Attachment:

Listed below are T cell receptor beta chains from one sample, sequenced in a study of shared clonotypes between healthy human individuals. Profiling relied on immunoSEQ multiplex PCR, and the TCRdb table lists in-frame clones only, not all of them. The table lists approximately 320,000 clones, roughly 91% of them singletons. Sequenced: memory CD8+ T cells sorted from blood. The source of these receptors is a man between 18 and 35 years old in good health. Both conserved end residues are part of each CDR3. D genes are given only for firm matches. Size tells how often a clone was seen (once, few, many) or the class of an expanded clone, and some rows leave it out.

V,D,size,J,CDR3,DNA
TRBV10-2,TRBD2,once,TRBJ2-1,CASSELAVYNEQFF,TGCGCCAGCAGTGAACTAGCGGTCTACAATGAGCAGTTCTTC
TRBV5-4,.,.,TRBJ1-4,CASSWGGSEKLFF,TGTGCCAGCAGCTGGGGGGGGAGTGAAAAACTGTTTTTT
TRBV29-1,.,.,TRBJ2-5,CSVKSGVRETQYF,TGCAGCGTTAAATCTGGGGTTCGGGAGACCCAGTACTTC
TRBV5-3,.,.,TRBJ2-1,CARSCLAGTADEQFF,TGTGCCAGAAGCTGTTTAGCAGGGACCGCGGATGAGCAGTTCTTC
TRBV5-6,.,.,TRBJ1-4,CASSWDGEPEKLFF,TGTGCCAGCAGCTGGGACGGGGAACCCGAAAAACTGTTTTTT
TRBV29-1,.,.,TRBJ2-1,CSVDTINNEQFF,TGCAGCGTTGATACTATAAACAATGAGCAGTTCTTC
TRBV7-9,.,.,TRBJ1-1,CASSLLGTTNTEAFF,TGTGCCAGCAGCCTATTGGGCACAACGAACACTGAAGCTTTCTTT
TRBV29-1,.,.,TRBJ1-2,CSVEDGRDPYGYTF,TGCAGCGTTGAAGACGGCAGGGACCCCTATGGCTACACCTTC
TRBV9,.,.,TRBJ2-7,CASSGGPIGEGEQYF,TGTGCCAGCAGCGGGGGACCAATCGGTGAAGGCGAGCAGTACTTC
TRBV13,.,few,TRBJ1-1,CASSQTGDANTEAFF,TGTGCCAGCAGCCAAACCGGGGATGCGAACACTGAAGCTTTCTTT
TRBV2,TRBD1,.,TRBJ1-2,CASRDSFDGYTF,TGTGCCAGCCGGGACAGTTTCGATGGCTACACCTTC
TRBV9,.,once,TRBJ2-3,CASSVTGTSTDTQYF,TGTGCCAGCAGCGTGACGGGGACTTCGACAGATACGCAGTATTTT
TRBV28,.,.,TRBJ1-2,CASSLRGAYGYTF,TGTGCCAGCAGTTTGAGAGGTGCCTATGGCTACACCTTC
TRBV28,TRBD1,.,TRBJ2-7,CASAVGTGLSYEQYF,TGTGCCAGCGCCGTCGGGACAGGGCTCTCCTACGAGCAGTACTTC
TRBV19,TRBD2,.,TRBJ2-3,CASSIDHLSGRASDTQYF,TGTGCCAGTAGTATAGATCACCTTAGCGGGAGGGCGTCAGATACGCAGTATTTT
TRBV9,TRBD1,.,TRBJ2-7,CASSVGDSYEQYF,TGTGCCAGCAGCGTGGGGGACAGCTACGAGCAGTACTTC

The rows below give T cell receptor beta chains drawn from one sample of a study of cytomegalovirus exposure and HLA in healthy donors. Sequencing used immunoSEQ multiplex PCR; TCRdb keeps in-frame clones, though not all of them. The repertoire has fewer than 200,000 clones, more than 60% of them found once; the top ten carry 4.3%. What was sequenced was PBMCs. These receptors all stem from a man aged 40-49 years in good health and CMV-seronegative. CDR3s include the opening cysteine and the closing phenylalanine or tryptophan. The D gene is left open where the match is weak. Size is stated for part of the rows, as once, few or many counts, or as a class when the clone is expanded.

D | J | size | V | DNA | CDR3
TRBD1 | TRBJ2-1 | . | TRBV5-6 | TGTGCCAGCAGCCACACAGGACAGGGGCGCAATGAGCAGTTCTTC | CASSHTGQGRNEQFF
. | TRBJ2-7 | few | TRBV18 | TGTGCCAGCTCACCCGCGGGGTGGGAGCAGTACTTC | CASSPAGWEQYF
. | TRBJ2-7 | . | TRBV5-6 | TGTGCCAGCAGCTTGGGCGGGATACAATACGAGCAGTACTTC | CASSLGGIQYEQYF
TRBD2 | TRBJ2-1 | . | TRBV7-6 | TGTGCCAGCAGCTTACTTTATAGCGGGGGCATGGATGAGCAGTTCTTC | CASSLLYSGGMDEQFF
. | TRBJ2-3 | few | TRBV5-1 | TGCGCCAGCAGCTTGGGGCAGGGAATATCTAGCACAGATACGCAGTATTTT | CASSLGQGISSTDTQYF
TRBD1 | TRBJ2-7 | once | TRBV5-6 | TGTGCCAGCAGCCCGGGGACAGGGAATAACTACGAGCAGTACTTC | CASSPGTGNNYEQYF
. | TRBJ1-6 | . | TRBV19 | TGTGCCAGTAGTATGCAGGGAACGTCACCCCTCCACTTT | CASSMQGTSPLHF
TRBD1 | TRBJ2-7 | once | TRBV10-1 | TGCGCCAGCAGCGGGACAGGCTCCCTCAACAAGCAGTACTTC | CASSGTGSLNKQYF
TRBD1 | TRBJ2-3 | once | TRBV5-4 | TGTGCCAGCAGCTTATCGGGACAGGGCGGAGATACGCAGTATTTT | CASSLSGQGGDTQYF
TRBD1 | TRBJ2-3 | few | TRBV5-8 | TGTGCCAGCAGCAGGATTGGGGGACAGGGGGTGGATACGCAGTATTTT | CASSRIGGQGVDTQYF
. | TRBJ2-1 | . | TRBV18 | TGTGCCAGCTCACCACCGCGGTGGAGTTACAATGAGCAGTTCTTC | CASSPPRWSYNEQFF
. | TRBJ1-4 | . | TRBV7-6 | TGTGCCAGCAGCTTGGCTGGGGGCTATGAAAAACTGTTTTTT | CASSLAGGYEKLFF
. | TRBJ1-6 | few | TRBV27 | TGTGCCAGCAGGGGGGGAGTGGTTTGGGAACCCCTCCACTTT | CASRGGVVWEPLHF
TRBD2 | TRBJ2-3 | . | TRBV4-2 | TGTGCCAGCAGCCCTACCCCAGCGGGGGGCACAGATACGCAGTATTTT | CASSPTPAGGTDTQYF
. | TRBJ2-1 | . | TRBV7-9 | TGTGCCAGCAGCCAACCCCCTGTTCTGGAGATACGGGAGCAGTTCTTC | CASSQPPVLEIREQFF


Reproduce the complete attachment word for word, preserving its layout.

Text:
Listed below are T cell receptor beta chains from one sample, sequenced in a study of shared clonotypes between healthy human individuals. Profiling relied on immunoSEQ multiplex PCR, and the TCRdb table lists in-frame clones only, not all of them. The table lists approximately 320,000 clones, roughly 91% of them singletons. Sequenced: memory CD8+ T cells sorted from blood. The source of these receptors is a man between 18 and 35 years old in good health. Both conserved end residues are part of each CDR3. D genes are given only for firm matches. Size tells how often a clone was seen (once, few, many) or the class of an expanded clone, and some rows leave it out.

V,D,size,J,CDR3,DNA
TRBV10-2,TRBD2,once,TRBJ2-1,CASSELAVYNEQFF,TGCGCCAGCAGTGAACTAGCGGTCTACAATGAGCAGTTCTTC
TRBV5-4,.,.,TRBJ1-4,CASSWGGSEKLFF,TGTGCCAGCAGCTGGGGGGGGAGTGAAAAACTGTTTTTT
TRBV29-1,.,.,TRBJ2-5,CSVKSGVRETQYF,TGCAGCGTTAAATCTGGGGTTCGGGAGACCCAGTACTTC
TRBV5-3,.,.,TRBJ2-1,CARSCLAGTADEQFF,TGTGCCAGAAGCTGTTTAGCAGGGACCGCGGATGAGCAGTTCTTC
TRBV5-6,.,.,TRBJ1-4,CASSWDGEPEKLFF,TGTGCCAGCAGCTGGGACGGGGAACCCGAAAAACTGTTTTTT
TRBV29-1,.,.,TRBJ2-1,CSVDTINNEQFF,TGCAGCGTTGATACTATAAACAATGAGCAGTTCTTC
TRBV7-9,.,.,TRBJ1-1,CASSLLGTTNTEAFF,TGTGCCAGCAGCCTATTGGGCACAACGAACACTGAAGCTTTCTTT
TRBV29-1,.,.,TRBJ1-2,CSVEDGRDPYGYTF,TGCAGCGTTGAAGACGGCAGGGACCCCTATGGCTACACCTTC
TRBV9,.,.,TRBJ2-7,CASSGGPIGEGEQYF,TGTGCCAGCAGCGGGGGACCAATCGGTGAAGGCGAGCAGTACTTC
TRBV13,.,few,TRBJ1-1,CASSQTGDANTEAFF,TGTGCCAGCAGCCAAACCGGGGATGCGAACACTGAAGCTTTCTTT
TRBV2,TRBD1,.,TRBJ1-2,CASRDSFDGYTF,TGTGCCAGCCGGGACAGTTTCGATGGCTACACCTTC
TRBV9,.,once,TRBJ2-3,CASSVTGTSTDTQYF,TGTGCCAGCAGCGTGACGGGGACTTCGACAGATACGCAGTATTTT
TRBV28,.,.,TRBJ1-2,CASSLRGAYGYTF,TGTGCCAGCAGTTTGAGAGGTGCCTATGGCTACACCTTC
TRBV28,TRBD1,.,TRBJ2-7,CASAVGTGLSYEQYF,TGTGCCAGCGCCGTCGGGACAGGGCTCTCCTACGAGCAGTACTTC
TRBV19,TRBD2,.,TRBJ2-3,CASSIDHLSGRASDTQYF,TGTGCCAGTAGTATAGATCACCTTAGCGGGAGGGCGTCAGATACGCAGTATTTT
TRBV9,TRBD1,.,TRBJ2-7,CASSVGDSYEQYF,TGTGCCAGCAGCGTGGGGGACAGCTACGAGCAGTACTTC

The rows below give T cell receptor beta chains drawn from one sample of a study of cytomegalovirus exposure and HLA in healthy donors. Sequencing used immunoSEQ multiplex PCR; TCRdb keeps in-frame clones, though not all of them. The repertoire has fewer than 200,000 clones, more than 60% of them found once; the top ten carry 4.3%. What was sequenced was PBMCs. These receptors all stem from a man aged 40-49 years in good health and CMV-seronegative. CDR3s include the opening cysteine and the closing phenylalanine or tryptophan. The D gene is left open where the match is weak. Size is stated for part of the rows, as once, few or many counts, or as a class when the clone is expanded.

D | J | size | V | DNA | CDR3
TRBD1 | TRBJ2-1 | . | TRBV5-6 | TGTGCCAGCAGCCACACAGGACAGGGGCGCAATGAGCAGTTCTTC | CASSHTGQGRNEQFF
. | TRBJ2-7 | few | TRBV18 | TGTGCCAGCTCACCCGCGGGGTGGGAGCAGTACTTC | CASSPAGWEQYF
. | TRBJ2-7 | . | TRBV5-6 | TGTGCCAGCAGCTTGGGCGGGATACAATACGAGCAGTACTTC | CASSLGGIQYEQYF
TRBD2 | TRBJ2-1 | . | TRBV7-6 | TGTGCCAGCAGCTTACTTTATAGCGGGGGCATGGATGAGCAGTTCTTC | CASSLLYSGGMDEQFF
. | TRBJ2-3 | few | TRBV5-1 | TGCGCCAGCAGCTTGGGGCAGGGAATATCTAGCACAGATACGCAGTATTTT | CASSLGQGISSTDTQYF
TRBD1 | TRBJ2-7 | once | TRBV5-6 | TGTGCCAGCAGCCCGGGGACAGGGAATAACTACGAGCAGTACTTC | CASSPGTGNNYEQYF
. | TRBJ1-6 | . | TRBV19 | TGTGCCAGTAGTATGCAGGGAACGTCACCCCTCCACTTT | CASSMQGTSPLHF
TRBD1 | TRBJ2-7 | once | TRBV10-1 | TGCGCCAGCAGCGGGACAGGCTCCCTCAACAAGCAGTACTTC | CASSGTGSLNKQYF
TRBD1 | TRBJ2-3 | once | TRBV5-4 | TGTGCCAGCAGCTTATCGGGACAGGGCGGAGATACGCAGTATTTT | CASSLSGQGGDTQYF
TRBD1 | TRBJ2-3 | few | TRBV5-8 | TGTGCCAGCAGCAGGATTGGGGGACAGGGGGTGGATACGCAGTATTTT | CASSRIGGQGVDTQYF
. | TRBJ2-1 | . | TRBV18 | TGTGCCAGCTCACCACCGCGGTGGAGTTACAATGAGCAGTTCTTC | CASSPPRWSYNEQFF
. | TRBJ1-4 | . | TRBV7-6 | TGTGCCAGCAGCTTGGCTGGGGGCTATGAAAAACTGTTTTTT | CASSLAGGYEKLFF
. | TRBJ1-6 | few | TRBV27 | TGTGCCAGCAGGGGGGGAGTGGTTTGGGAACCCCTCCACTTT | CASRGGVVWEPLHF
TRBD2 | TRBJ2-3 | . | TRBV4-2 | TGTGCCAGCAGCCCTACCCCAGCGGGGGGCACAGATACGCAGTATTTT | CASSPTPAGGTDTQYF
. | TRBJ2-1 | . | TRBV7-9 | TGTGCCAGCAGCCAACCCCCTGTTCTGGAGATACGGGAGCAGTTCTTC | CASSQPPVLEIREQFF